'Saatchi of the North' unveils BritArt cache to the public

DIY tycoon challenges the establishment with a new show in London and plans for his own gallery in Manchester

A business tycoon who has secretly hoarded one of Britain's finest modern art collections, said to be rivalled only by that of Charles Saatchi, is to give the public a first glimpse of the works.

A business tycoon who has secretly hoarded one of Britain's finest modern art collections, said to be rivalled only by that of Charles Saatchi, is to give the public a first glimpse of the works.

Frank Cohen, a multi-millionaire who made his fortune from a DIY business, has a cache of 1,000 works, largely stored in a warehouse in the West Midlands.

He has agreed to display around 30 pieces in London. They include work by last year's Turner Prize winner, Grayson Perry, and fellow Turner nominees Jake and Dinos Chapman, as well as the young German artists Mr Cohen has been championing in recent years. Also on show will be work by the Japanese artist Takashi Murakami.

Mr Cohen, 60, is worth around £45m. He is now planning a more permanent outlet for his collection, with a dedicated gallery in his home city of Manchester.

One of last year's Turner Prize judges, Mr Cohen has been hailed for his keen eye and dubbed the "Saatchi of the North". He built up his fortune with the DIY business Glyn Webb Home Improvements and his first purchase was a work by LS Lowry called My Family, bought because he said it reminded him of his humble upbringing.

Speaking of his ambitions, Mr Cohen said: "Art is such a passion of mine and I want to give something back. I would love to be part of creating a proper art scene in Manchester. But more than this, I want to put right the situation that, outside London and people like Saatchi with his gallery, there are no privately run art galleries and collections.

"I will be able to bring in collections at a few months' notice that the Tate would love to have but is not flexible enough to handle because it plans years in advance."

Tom Morton, a contributing editor of the art magazine Frieze, said: "His pieces are very well selected. He has a very deep and sensitive eye.

"Everyone has moved on from the whole BritArt story and the most exciting thing at the moment is collecting young German artists."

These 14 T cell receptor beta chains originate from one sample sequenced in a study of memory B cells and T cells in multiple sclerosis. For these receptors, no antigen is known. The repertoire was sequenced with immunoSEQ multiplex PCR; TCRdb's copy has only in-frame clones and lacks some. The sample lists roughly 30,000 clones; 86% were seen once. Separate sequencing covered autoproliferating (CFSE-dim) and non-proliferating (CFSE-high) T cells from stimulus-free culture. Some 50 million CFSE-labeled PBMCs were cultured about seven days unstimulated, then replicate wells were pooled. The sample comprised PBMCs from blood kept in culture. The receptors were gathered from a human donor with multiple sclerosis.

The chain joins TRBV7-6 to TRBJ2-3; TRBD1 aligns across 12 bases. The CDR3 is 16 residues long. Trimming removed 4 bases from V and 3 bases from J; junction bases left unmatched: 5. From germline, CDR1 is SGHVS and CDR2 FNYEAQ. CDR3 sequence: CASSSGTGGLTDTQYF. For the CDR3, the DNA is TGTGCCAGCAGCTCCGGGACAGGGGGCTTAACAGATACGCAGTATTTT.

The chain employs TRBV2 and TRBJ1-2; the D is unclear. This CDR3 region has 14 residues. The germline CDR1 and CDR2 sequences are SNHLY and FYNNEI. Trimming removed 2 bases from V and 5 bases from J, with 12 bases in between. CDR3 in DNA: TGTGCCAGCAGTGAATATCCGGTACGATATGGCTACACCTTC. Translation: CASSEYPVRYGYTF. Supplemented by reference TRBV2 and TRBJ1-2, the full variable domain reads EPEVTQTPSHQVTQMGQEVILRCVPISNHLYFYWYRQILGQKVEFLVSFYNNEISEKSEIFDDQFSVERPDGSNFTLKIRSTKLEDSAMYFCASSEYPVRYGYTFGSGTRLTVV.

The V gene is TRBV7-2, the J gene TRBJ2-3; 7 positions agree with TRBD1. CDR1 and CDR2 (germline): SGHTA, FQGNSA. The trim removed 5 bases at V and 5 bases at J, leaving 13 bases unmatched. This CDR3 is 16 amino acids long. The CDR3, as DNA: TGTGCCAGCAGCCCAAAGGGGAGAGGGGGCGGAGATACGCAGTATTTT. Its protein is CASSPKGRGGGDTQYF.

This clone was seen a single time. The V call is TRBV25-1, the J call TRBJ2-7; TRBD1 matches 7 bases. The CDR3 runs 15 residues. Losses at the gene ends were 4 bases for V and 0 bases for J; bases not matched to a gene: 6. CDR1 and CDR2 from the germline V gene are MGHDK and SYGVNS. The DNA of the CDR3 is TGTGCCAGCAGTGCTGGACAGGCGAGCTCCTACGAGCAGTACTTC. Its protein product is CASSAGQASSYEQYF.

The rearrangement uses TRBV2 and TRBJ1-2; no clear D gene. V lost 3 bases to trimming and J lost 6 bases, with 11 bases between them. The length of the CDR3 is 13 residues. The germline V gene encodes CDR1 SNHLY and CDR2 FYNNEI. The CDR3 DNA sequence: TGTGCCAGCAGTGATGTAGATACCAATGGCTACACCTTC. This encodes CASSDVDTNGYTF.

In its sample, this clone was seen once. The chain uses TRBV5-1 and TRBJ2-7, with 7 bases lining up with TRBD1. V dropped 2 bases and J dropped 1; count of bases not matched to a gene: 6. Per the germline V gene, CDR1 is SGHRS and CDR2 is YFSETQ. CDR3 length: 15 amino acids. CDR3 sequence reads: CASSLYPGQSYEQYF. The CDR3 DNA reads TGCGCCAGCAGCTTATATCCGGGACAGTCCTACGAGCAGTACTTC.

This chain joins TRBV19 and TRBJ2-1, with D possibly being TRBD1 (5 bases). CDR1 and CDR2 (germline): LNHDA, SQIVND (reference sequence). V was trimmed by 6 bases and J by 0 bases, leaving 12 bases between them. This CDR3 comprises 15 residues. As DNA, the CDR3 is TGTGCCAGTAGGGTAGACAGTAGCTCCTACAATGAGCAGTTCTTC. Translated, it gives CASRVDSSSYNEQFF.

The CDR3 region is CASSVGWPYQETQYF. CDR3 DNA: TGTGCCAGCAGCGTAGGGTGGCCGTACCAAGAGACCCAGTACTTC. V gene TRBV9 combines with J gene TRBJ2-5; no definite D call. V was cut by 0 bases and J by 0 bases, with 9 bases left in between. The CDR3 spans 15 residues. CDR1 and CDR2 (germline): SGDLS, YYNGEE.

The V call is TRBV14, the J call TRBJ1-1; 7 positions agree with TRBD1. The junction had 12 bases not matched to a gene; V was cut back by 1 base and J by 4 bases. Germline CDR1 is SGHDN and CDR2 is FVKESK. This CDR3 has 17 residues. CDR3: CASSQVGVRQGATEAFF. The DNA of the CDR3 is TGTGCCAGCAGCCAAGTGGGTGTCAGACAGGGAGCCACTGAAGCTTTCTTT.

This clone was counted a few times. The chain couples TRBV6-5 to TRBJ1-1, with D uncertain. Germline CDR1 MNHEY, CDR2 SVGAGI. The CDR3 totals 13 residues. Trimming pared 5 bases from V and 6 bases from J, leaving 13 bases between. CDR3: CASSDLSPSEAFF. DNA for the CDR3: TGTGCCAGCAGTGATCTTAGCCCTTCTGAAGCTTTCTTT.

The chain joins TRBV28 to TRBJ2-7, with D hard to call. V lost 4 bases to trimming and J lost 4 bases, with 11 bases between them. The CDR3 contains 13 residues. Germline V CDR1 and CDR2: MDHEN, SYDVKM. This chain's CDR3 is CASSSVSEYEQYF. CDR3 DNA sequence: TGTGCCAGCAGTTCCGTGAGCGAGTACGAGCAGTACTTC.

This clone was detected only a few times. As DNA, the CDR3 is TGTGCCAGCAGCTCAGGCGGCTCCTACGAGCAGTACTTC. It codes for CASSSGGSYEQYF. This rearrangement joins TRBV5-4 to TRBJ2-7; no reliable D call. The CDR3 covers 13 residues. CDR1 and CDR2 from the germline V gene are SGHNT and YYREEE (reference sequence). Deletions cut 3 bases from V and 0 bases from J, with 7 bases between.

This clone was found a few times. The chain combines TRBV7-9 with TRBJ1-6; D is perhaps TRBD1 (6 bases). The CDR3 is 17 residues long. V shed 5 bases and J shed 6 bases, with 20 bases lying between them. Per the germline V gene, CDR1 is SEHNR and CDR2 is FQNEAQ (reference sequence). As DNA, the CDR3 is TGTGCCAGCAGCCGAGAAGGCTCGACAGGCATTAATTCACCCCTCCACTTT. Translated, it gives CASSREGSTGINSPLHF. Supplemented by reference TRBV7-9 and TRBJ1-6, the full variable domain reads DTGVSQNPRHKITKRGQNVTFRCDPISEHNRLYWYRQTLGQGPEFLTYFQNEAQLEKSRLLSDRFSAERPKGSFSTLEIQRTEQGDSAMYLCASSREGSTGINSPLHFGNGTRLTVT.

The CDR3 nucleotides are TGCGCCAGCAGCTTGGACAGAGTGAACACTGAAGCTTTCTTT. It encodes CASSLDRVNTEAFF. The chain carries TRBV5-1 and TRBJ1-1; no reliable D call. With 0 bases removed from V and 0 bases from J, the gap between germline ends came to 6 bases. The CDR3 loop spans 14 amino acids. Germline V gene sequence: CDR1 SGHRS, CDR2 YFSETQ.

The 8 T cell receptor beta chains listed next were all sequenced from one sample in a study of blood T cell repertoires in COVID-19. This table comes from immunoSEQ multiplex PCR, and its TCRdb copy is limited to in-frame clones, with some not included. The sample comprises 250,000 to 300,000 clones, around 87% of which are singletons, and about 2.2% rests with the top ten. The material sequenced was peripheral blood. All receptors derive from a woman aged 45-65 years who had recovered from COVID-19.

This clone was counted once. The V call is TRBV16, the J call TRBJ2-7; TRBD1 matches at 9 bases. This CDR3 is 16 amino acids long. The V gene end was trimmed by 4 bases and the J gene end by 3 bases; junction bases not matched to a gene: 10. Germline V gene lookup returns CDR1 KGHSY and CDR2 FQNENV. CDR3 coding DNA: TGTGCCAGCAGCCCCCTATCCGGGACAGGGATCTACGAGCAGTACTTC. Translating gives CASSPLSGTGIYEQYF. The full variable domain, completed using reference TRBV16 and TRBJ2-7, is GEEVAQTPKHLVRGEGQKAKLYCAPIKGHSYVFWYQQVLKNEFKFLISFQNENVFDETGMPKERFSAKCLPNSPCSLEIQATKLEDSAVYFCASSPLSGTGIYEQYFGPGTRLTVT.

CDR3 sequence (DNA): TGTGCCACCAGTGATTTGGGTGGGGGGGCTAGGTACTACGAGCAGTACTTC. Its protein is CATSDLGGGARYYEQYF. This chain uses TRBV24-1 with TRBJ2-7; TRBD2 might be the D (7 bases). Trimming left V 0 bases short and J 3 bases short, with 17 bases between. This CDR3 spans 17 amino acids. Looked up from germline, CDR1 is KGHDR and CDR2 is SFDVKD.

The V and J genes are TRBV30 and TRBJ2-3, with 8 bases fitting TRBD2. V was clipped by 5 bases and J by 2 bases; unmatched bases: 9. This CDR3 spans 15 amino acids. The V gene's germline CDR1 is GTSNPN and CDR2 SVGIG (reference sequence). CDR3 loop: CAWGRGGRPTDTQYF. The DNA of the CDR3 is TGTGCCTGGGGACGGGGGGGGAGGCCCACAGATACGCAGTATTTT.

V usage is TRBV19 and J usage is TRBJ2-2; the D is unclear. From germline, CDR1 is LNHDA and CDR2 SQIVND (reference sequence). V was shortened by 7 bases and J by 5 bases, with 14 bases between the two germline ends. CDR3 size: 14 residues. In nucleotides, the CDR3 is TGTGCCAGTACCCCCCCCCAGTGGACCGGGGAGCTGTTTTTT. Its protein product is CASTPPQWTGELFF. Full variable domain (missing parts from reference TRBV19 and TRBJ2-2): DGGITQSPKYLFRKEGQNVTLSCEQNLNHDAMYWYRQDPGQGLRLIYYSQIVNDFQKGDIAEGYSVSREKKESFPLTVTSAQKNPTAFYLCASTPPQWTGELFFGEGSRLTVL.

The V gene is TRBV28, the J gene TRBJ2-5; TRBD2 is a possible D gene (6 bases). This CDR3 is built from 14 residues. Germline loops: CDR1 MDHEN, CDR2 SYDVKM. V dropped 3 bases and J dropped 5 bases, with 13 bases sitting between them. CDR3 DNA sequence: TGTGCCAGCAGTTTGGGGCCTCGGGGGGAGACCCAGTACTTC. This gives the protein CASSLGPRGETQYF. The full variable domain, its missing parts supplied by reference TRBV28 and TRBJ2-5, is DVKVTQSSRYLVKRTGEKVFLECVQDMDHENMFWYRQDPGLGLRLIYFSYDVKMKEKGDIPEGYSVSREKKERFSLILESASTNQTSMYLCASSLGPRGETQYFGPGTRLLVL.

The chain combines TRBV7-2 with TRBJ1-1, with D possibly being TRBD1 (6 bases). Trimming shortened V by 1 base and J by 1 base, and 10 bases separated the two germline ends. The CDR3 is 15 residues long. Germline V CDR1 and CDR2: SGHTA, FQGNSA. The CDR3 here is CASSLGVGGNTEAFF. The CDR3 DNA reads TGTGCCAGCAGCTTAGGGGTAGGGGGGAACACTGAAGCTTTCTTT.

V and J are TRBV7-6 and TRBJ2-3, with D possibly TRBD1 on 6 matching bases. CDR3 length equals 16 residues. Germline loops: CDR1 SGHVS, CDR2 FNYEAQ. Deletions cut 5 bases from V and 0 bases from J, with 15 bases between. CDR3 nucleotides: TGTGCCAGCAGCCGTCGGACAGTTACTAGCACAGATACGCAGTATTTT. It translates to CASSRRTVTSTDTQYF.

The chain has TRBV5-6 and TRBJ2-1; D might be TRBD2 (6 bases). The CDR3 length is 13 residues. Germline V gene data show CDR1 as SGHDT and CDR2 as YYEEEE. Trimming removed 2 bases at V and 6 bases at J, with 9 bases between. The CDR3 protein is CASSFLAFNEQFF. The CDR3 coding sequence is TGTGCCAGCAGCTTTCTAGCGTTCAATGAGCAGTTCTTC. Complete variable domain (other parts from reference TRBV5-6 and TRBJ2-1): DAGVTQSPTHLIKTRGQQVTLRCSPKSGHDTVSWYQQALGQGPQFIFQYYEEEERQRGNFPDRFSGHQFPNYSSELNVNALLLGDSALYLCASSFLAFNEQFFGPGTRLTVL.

The unprecedented look into Mr Cohen's collection takes place next month as part of Art Fortnight London, featuring events in more than 70 galleries and auction houses around the capital.

Meredith Etherington-Smith, project director for Art Fortnight London, said: "There have been one or two pieces in small shows but Frank Cohen's collection has never been seen on this scale. It's a bit of a coup.

"He chose the pieces and I found this fantastic 18th-century house in Mayfair. The idea was to have pieces that would look amazing and respond to the rococo interior.

"It took me a long time to persuade him to do this and it wasn't so much me as the house that did it.

"He just loves art. His motivation is genuinely owning things and finding things and encouraging young artists. He collects things that he really responds to. He's a very pure collector. I'm not going to draw any analogies with any other collectors."

Mr Cohen follows in the footsteps of other passionate private collectors such as the composer Andrew Lloyd Webber, who displayed his pre-Raphaelite works at the Royal Academy of Arts in London last year. The exhibition went on to become an unexpected blockbuster.

Mr Cohen is planning to open his gallery in the Spinningfields development in Manchester city centre. He has just reached a deal with a property developer.

Art Fortnight London runs from 21 June to 5 July. Frank Cohen's collection can be seen at 3 Grafton Street, London W1

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